But it isn't quite gaining full acceptance among medical experts. Coconut oil is more than 90 per cent saturated fat, which is generally considered a "bad" fat that increases cholesterol levels. In the Cleveland Clinic's comparison of olive oil vs. coconut oil, olive oil came out definitively on top for heart health.
Supporters, however, say that its saturated fat content isn't all bad. Medium-chain fatty acids make up about half of coconut oil's saturated fat, and those are easier to digest than long-chain fatty acids that you find in butter and other oils, but more study is certainly needed.
Though the debate around its healthy qualities persists, coconut oil's proponents have nevertheless found innovative ways to incorporate it into their lifestyles.
Here are several ways that coconut oil has been used to make people's lives better:
Coconut oil works better on the skin than some commercial moisturizers because many major brands use petroleum-based chemicals that can suffocate the skin, says celebrity nutritionist Kimberly Snyder. The oil strengthens tissues and removes excessive dead cells on the skin's surface that can make it dry and rough.
Stimulating Hair Growth
Coconut oil can help hair grow long, strong and healthy. It also helps keep the hair shiny, says Palmer's, which produces its own coconut oil formula.
Coconut oil works great in coffee if you do it correctly, writes Becca Ludlum at My Crazy Good Life.
First, you make a cup of coffee, then pour half into a blender or a frother. Add one to two tablespoons of coconut oil, milk, and five to seven scoops of Stevia. Then froth and blend.
According to Ludlum, you'll end up with a delicious latte.
Coconut oil can also make a good salad dressing. Epicurious has a recipe for a sweet maple and coconut dressing that combines coconut and olive oil, maple syrup, dijon mustard, sesame seeds and more.
It's Better than Butter
Coconut oil can be used in the same way that you might use dairy butter or vegetable oil, says Artisana Organic Foods. You can spread it on toast, use it to cook food on the stove and even try it in place of vegetable oil when baking.
It's better than butter and trans fats, Penny Kris-Etherton, a cardiovascular nutrition researcher, told Web MD, though she warned that it's not better than vegetable oils.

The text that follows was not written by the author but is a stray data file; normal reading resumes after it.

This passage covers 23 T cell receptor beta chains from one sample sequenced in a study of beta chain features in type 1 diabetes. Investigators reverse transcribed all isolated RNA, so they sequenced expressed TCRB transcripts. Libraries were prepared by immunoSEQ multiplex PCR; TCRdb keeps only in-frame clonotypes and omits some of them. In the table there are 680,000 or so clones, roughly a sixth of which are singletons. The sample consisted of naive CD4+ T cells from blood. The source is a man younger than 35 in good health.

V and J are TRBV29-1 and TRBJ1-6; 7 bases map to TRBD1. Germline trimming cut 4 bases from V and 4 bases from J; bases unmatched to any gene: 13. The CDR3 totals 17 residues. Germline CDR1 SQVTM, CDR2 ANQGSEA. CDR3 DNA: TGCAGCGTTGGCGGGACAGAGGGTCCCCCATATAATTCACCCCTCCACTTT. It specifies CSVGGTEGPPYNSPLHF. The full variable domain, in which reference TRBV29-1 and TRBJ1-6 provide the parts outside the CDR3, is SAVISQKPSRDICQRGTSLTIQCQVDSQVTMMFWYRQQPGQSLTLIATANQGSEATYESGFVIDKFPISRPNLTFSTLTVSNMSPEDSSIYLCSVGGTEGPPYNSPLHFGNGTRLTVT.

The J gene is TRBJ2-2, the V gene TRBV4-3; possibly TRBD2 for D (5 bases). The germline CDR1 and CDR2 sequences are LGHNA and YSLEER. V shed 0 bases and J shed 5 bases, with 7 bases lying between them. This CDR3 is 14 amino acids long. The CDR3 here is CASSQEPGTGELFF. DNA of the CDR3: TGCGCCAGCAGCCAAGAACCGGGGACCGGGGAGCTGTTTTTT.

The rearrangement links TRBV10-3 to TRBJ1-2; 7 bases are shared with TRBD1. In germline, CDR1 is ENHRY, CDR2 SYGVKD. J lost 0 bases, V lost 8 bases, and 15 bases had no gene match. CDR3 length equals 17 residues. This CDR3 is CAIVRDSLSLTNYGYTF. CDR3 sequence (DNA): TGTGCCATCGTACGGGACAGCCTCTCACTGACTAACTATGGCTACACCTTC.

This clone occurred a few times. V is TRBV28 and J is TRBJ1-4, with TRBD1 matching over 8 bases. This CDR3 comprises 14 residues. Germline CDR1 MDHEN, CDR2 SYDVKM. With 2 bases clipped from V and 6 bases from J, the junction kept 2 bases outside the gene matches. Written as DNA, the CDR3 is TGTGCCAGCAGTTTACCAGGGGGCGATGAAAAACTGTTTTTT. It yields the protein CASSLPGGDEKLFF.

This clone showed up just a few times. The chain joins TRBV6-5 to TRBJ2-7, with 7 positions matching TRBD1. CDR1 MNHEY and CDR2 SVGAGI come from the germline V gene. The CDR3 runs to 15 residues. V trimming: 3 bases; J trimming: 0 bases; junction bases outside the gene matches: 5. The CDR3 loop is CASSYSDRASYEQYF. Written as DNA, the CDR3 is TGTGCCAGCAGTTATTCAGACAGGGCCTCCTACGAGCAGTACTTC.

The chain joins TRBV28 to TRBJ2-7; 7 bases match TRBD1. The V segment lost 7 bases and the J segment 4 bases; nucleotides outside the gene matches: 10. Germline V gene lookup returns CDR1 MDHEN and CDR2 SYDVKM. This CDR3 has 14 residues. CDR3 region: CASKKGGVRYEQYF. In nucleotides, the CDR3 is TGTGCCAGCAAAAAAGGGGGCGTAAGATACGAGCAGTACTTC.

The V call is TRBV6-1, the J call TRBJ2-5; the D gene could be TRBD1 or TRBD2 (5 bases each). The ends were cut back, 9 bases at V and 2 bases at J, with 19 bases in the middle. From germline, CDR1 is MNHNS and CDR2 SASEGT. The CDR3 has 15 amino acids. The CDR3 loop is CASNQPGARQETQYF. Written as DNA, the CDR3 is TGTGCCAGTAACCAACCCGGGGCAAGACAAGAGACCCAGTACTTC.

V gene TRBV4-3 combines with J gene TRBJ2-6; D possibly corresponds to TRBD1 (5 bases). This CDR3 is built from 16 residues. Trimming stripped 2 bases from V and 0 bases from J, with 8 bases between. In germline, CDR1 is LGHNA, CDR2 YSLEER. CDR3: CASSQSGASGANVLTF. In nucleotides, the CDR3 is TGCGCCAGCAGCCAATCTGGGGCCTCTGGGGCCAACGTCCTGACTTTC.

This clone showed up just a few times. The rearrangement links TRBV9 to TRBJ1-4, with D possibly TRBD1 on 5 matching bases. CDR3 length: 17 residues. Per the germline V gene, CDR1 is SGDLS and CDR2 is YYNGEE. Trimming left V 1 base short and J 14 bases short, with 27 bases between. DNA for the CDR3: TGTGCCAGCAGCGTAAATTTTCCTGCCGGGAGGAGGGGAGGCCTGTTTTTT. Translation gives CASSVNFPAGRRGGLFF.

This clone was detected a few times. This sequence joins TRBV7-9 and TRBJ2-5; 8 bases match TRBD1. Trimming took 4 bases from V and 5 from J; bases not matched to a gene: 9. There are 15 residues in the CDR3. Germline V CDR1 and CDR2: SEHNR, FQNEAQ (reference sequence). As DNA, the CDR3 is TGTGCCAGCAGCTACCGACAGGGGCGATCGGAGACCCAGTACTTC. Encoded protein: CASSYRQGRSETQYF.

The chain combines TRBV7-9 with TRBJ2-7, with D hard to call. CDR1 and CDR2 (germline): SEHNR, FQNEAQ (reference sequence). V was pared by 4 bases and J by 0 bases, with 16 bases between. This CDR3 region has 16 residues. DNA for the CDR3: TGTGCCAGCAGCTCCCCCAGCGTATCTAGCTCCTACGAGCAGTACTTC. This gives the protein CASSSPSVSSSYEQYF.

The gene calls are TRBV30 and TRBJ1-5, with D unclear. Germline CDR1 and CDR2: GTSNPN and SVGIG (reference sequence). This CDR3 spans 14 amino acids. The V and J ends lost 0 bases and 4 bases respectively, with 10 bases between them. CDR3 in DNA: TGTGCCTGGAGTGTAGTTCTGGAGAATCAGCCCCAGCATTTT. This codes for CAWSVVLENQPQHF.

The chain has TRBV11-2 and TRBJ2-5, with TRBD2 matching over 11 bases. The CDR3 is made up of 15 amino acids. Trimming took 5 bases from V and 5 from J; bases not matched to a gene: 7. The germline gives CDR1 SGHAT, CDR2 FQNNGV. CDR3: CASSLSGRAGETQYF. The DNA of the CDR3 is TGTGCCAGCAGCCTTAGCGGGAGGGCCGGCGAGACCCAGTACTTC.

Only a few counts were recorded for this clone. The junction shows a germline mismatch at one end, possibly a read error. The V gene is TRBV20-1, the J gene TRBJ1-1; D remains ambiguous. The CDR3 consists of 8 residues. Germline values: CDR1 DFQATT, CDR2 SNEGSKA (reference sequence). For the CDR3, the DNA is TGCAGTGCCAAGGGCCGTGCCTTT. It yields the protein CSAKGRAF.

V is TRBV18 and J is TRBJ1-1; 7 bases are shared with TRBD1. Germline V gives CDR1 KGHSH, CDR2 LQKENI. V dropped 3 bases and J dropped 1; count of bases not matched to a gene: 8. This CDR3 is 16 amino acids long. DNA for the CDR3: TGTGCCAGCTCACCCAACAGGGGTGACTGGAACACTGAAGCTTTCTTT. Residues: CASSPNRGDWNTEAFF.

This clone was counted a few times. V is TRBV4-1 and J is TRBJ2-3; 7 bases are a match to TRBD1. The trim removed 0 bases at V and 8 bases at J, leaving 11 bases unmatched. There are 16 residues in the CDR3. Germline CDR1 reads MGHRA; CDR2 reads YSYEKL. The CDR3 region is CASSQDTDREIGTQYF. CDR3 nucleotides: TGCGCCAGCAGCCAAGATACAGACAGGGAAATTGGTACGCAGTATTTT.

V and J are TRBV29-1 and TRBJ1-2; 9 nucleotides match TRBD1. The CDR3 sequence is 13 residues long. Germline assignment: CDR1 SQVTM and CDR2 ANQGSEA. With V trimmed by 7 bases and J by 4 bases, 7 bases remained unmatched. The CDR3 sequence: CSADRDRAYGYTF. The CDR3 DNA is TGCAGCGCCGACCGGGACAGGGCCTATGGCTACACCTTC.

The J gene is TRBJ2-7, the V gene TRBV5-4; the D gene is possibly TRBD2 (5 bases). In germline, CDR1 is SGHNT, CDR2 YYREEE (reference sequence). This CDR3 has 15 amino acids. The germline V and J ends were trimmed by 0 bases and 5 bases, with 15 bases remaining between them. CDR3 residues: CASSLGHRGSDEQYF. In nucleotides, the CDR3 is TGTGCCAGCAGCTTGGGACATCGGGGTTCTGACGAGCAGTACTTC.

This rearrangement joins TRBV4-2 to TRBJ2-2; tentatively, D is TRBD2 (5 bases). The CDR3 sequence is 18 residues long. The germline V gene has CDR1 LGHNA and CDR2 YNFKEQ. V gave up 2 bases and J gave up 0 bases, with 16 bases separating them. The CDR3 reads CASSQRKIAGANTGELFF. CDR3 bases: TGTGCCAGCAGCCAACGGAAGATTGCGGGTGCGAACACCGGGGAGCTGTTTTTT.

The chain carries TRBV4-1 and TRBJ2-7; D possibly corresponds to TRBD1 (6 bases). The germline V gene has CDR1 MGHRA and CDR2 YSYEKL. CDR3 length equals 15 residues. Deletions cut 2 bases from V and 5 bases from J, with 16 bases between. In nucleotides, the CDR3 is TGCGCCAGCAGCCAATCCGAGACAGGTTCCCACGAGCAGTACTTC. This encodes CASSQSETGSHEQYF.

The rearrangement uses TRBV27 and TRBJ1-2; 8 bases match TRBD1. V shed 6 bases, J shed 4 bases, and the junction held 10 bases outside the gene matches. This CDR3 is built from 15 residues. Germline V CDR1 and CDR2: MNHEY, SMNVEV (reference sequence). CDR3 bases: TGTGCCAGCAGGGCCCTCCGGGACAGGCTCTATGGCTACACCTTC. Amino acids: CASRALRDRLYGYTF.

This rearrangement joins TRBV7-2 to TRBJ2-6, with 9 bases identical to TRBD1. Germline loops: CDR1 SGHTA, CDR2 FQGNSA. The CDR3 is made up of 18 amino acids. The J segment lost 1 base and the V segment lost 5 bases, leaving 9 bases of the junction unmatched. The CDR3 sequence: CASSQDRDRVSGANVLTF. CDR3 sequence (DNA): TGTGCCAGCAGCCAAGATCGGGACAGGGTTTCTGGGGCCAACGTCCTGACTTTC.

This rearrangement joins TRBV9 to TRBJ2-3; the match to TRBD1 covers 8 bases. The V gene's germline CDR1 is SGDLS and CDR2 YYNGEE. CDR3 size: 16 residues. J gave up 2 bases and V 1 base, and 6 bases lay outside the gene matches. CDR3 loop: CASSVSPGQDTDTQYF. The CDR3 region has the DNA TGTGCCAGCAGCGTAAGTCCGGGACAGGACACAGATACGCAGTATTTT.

Heidi Carolan from England reported a massive improvement in her son's skin after using coconut oil and soap nuts. She said the oil is lovely on his skin and easy to apply without much touching or rubbing, which can further irritate the condition.
Problems with hangnails? Try coconut oil! It helps to soften cuticles and moisturize hands, says dermatologist and author Dr. Ava Shamban.
Coconut oil makes a great addition to many curry recipes, giving Indian dishes a dash of extra flavour, BBC reports.
For Baking Cookies
Yes, you can even use it in cookies. It can enhance flavours, and if you use refined coconut oil, you can make chocolate chip cookies that taste just like the regular kind, says the Culinary Couture Blog.
Coat the bottom of a skillet with coconut oil to create a non-stick surface, then crack a couple of eggs to ensure they have an extra coating of flavour, says Swanson Health Products.
Add to Oatmeal
Coconut oil adds a "buttery richness" to oatmeal, writes Anjali Malhotra at the Perfect Morsel blog. It tastes great AND it's healthy.
Who needs butter on your popcorn when you can use a healthier alternative? You can either heat coconut oil on your stove (being careful, of course) and pop kernels in it, or air pop your kernels and toss them in two tablespoons of coconut oil.
Coconut oil was the original sunscreen, says the Coconut Research Center. It doesn't block UV rays like other sunscreens do: it lets in beneficial UV rays, the kind that allow for some natural vitamin D. For those coming out of winter with very pale skin, though, we'd suggest getting some SPF on you as well.
For Stretch Marks
Coconut oil can help make stretch marks from weight loss and gain, pregnancy or even just growing go away. It has moisturizing properties and antioxidants that can nourish the skin, says EarlyCare.org.
This article exists as part of the online archive for HuffPost Canada.
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